Robin Beck : My father was a pocket maker and my mom was a seamstress but my dad, he could sing.... “Pennies From Heaven” every night he would sing that song and throw pennies up in the air for my amusement... LOL. It's kind of like the quarter behind the ear trick without the ears.... So I got my talent for singing from him. Then there was this deep rooted feeling that I had inside of me to make it out of Brooklyn and become a singer. I used to meet my friends on the corner and this kid name Larry Di Salvo (who later became my boy friend) used to tell me to sing. We were out until nine o’clock at night playing ball and singing. I could hear my mother calling my name from the doorway of our two family home. In fact everyone could hear their mothers calling for them. I could hear my mom calling from blocks away... Robin, it’s time to come in. Oh that reminds me to say, I got my strength vocally from my mom... She couldn't sing but boy could she holler. Oh and another fond memory... I remember the carvel guy that came around and sold cigarettes to my dad. I was always guaranteed to get a cone if I told him when the truck was coming down the street. Ice Cream and Cigarette's, what a combo!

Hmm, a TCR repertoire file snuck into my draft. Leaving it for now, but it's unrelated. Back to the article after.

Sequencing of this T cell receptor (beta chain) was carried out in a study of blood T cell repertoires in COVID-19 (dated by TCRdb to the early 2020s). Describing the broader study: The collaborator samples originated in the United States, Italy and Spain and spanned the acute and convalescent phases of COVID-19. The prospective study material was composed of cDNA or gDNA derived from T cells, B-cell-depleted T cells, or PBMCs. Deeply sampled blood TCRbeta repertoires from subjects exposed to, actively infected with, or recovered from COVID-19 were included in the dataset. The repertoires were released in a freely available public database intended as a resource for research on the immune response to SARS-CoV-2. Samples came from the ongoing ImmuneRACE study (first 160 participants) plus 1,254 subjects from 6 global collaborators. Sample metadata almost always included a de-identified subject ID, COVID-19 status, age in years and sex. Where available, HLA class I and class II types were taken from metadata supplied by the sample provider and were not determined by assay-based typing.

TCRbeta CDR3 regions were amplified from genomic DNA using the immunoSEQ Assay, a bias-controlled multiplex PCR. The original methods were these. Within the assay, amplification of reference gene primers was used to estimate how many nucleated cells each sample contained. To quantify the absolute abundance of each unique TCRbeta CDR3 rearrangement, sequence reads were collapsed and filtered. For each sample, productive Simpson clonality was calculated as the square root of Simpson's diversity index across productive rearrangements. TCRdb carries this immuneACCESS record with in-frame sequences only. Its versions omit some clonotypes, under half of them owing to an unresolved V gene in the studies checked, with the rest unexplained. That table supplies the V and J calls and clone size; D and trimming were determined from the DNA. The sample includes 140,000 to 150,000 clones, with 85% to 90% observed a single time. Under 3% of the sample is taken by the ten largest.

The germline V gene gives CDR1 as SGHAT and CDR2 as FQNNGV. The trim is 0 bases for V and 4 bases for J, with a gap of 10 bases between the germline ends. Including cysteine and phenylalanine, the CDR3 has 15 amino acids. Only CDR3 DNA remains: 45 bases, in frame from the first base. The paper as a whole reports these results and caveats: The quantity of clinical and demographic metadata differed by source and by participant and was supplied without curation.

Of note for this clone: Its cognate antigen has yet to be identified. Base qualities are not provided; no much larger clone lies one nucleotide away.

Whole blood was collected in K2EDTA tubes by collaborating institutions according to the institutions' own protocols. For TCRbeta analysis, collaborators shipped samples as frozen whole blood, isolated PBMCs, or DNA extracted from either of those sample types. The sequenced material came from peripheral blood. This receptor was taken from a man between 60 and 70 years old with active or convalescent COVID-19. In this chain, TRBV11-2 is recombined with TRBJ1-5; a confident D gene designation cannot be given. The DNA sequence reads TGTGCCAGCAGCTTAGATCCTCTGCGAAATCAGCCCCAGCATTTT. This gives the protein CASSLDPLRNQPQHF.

Brian Rademacher: I remember the Good Humor guy that came around with his truck that had like a little house with shingles on the back of it. He would stop his truck and get out. The house was a big refrigerator and he would open the door and get the ice cream out for ya. I remember my favorite was this ice cream that looked like an upside down cone and at the bottom was a gum ball.